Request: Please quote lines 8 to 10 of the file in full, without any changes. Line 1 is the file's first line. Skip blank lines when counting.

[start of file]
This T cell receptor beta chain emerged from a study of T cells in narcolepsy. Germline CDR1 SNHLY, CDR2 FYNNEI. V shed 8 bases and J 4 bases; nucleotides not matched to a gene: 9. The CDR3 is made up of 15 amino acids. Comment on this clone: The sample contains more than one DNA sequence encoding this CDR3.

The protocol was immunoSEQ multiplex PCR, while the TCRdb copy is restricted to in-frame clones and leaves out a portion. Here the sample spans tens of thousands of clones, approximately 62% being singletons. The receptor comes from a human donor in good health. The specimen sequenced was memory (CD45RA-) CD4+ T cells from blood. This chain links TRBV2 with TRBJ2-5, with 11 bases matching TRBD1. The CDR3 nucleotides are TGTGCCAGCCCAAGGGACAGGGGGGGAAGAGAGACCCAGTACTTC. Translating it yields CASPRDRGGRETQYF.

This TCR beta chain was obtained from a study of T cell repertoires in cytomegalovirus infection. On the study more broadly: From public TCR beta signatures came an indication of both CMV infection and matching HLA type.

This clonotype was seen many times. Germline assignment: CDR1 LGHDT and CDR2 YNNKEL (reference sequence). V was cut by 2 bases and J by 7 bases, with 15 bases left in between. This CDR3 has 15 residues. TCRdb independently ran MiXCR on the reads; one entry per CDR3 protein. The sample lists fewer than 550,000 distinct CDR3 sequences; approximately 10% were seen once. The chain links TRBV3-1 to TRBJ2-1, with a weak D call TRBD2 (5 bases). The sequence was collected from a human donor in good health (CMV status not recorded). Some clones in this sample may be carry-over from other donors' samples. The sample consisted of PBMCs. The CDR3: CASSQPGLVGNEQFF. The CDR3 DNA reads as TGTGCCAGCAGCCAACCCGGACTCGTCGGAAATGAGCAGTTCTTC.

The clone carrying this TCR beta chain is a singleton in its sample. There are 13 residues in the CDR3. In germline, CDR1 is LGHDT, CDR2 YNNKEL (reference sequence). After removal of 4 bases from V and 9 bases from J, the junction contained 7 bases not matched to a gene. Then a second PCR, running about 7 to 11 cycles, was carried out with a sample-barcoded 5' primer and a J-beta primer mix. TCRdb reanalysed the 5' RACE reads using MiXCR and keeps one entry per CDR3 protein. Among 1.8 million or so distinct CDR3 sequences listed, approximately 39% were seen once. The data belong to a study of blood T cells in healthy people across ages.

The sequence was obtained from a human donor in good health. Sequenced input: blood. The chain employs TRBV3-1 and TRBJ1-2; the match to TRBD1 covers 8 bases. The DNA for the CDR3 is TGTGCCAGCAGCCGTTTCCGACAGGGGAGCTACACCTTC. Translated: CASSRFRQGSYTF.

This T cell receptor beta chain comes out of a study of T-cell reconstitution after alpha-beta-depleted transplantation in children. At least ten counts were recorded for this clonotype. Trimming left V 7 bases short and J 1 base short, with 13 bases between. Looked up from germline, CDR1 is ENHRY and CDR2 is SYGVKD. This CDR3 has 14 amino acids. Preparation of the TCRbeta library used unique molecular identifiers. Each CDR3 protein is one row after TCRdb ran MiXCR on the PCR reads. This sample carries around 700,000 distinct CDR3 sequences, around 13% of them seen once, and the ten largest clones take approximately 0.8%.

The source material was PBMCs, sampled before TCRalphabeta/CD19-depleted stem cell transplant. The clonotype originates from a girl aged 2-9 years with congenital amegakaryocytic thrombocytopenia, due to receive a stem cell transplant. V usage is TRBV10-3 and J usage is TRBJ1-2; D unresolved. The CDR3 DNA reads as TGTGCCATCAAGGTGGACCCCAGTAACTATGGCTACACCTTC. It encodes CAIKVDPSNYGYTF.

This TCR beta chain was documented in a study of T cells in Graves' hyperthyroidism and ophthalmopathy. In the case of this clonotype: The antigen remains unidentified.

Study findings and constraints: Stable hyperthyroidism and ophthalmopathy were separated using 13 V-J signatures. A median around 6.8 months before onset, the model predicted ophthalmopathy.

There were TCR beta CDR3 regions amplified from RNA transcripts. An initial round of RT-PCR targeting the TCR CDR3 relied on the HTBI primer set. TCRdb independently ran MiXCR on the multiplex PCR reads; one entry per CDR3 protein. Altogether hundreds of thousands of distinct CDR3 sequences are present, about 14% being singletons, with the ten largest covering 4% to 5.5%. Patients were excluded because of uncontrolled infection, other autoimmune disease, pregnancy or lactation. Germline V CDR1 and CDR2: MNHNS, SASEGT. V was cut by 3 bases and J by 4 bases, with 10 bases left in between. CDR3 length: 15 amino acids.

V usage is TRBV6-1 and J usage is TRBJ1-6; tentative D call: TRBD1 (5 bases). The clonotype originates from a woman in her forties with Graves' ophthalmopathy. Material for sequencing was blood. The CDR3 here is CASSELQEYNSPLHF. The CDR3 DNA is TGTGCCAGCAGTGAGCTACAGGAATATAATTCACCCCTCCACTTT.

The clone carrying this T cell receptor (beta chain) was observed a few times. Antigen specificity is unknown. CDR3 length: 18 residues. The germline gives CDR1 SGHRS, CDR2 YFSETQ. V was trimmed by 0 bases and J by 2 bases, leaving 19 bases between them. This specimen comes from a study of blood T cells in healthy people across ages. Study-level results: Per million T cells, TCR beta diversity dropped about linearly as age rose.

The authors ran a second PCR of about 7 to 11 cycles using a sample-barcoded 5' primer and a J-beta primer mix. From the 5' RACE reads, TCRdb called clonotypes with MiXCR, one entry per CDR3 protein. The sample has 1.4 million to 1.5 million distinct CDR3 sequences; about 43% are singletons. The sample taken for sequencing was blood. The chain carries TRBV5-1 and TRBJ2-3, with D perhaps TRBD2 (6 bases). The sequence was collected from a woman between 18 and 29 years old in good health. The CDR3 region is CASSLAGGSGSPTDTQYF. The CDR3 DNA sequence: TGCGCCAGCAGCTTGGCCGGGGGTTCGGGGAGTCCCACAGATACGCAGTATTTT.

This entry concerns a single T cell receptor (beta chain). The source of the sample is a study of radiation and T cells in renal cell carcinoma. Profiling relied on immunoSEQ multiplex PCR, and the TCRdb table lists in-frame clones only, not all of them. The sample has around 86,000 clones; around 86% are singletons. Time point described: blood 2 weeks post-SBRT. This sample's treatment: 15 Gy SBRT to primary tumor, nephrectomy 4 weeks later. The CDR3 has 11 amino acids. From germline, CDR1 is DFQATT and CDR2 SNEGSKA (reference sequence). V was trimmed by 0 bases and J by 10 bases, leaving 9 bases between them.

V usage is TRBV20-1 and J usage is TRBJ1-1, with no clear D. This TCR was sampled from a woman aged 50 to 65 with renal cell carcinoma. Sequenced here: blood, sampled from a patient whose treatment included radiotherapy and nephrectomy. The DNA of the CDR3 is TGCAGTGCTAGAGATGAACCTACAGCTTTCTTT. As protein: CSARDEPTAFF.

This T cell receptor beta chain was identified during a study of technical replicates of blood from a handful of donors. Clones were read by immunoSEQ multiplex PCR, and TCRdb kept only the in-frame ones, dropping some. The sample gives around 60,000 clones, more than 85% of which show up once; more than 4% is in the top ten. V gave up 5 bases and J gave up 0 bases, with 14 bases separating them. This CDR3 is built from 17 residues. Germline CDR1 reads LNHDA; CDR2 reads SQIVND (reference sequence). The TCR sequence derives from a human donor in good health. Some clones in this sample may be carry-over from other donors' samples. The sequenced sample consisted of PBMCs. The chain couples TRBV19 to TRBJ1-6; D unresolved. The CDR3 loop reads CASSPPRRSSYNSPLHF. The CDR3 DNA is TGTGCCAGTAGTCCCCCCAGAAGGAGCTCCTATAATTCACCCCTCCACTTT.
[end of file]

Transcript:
The source material was PBMCs, sampled before TCRalphabeta/CD19-depleted stem cell transplant. The clonotype originates from a girl aged 2-9 years with congenital amegakaryocytic thrombocytopenia, due to receive a stem cell transplant. V usage is TRBV10-3 and J usage is TRBJ1-2; D unresolved. The CDR3 DNA reads as TGTGCCATCAAGGTGGACCCCAGTAACTATGGCTACACCTTC. It encodes CAIKVDPSNYGYTF.

This TCR beta chain was documented in a study of T cells in Graves' hyperthyroidism and ophthalmopathy. In the case of this clonotype: The antigen remains unidentified.

Study findings and constraints: Stable hyperthyroidism and ophthalmopathy were separated using 13 V-J signatures. A median around 6.8 months before onset, the model predicted ophthalmopathy.